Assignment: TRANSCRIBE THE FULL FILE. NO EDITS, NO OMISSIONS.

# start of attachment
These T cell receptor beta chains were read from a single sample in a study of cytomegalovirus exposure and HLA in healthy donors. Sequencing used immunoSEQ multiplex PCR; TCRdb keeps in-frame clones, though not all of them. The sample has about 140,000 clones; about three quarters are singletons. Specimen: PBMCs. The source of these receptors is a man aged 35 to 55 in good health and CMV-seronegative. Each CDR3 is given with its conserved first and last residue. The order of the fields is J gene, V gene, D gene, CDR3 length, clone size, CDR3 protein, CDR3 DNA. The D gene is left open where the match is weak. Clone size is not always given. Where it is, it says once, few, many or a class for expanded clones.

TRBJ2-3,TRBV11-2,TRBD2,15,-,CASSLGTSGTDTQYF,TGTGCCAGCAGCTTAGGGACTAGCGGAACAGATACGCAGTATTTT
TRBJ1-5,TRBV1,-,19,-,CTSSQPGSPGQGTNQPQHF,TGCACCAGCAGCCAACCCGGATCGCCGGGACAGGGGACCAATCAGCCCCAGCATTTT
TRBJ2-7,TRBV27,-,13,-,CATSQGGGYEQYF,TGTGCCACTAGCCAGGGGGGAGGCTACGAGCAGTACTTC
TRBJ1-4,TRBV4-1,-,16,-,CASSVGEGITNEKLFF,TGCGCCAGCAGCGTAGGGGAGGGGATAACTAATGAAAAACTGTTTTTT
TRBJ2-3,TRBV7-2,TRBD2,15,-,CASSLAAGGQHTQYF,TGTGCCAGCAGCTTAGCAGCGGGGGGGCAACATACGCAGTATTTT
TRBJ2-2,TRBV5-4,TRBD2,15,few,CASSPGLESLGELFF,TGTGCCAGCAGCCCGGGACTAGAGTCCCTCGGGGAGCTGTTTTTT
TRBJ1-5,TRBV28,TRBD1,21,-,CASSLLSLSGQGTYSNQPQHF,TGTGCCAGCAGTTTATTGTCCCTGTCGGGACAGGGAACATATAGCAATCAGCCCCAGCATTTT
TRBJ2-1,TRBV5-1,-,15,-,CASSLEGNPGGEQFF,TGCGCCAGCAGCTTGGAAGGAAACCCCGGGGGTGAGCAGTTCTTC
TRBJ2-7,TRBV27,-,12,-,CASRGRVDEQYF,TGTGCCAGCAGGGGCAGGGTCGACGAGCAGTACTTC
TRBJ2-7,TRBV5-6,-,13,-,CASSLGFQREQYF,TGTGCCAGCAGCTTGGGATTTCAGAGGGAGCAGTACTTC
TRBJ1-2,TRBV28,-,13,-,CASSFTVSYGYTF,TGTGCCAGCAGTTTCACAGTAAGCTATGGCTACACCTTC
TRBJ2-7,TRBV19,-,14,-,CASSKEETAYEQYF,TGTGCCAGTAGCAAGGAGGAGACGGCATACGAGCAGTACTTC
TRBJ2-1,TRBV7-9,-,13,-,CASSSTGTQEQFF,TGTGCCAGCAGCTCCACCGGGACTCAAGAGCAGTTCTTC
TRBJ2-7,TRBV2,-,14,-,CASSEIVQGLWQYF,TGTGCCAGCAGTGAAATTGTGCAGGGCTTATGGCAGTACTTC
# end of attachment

These T cell receptor beta chains were read from a single sample in a study of cytomegalovirus exposure and HLA in healthy donors. Sequencing used immunoSEQ multiplex PCR; TCRdb keeps in-frame clones, though not all of them. The sample has about 140,000 clones; about three quarters are singletons. Specimen: PBMCs. The source of these receptors is a man aged 35 to 55 in good health and CMV-seronegative. Each CDR3 is given with its conserved first and last residue. The order of the fields is J gene, V gene, D gene, CDR3 length, clone size, CDR3 protein, CDR3 DNA. The D gene is left open where the match is weak. Clone size is not always given. Where it is, it says once, few, many or a class for expanded clones.

TRBJ2-3,TRBV11-2,TRBD2,15,-,CASSLGTSGTDTQYF,TGTGCCAGCAGCTTAGGGACTAGCGGAACAGATACGCAGTATTTT
TRBJ1-5,TRBV1,-,19,-,CTSSQPGSPGQGTNQPQHF,TGCACCAGCAGCCAACCCGGATCGCCGGGACAGGGGACCAATCAGCCCCAGCATTTT
TRBJ2-7,TRBV27,-,13,-,CATSQGGGYEQYF,TGTGCCACTAGCCAGGGGGGAGGCTACGAGCAGTACTTC
TRBJ1-4,TRBV4-1,-,16,-,CASSVGEGITNEKLFF,TGCGCCAGCAGCGTAGGGGAGGGGATAACTAATGAAAAACTGTTTTTT
TRBJ2-3,TRBV7-2,TRBD2,15,-,CASSLAAGGQHTQYF,TGTGCCAGCAGCTTAGCAGCGGGGGGGCAACATACGCAGTATTTT
TRBJ2-2,TRBV5-4,TRBD2,15,few,CASSPGLESLGELFF,TGTGCCAGCAGCCCGGGACTAGAGTCCCTCGGGGAGCTGTTTTTT
TRBJ1-5,TRBV28,TRBD1,21,-,CASSLLSLSGQGTYSNQPQHF,TGTGCCAGCAGTTTATTGTCCCTGTCGGGACAGGGAACATATAGCAATCAGCCCCAGCATTTT
TRBJ2-1,TRBV5-1,-,15,-,CASSLEGNPGGEQFF,TGCGCCAGCAGCTTGGAAGGAAACCCCGGGGGTGAGCAGTTCTTC
TRBJ2-7,TRBV27,-,12,-,CASRGRVDEQYF,TGTGCCAGCAGGGGCAGGGTCGACGAGCAGTACTTC
TRBJ2-7,TRBV5-6,-,13,-,CASSLGFQREQYF,TGTGCCAGCAGCTTGGGATTTCAGAGGGAGCAGTACTTC
TRBJ1-2,TRBV28,-,13,-,CASSFTVSYGYTF,TGTGCCAGCAGTTTCACAGTAAGCTATGGCTACACCTTC
TRBJ2-7,TRBV19,-,14,-,CASSKEETAYEQYF,TGTGCCAGTAGCAAGGAGGAGACGGCATACGAGCAGTACTTC
TRBJ2-1,TRBV7-9,-,13,-,CASSSTGTQEQFF,TGTGCCAGCAGCTCCACCGGGACTCAAGAGCAGTTCTTC
TRBJ2-7,TRBV2,-,14,-,CASSEIVQGLWQYF,TGTGCCAGCAGTGAAATTGTGCAGGGCTTATGGCAGTACTTC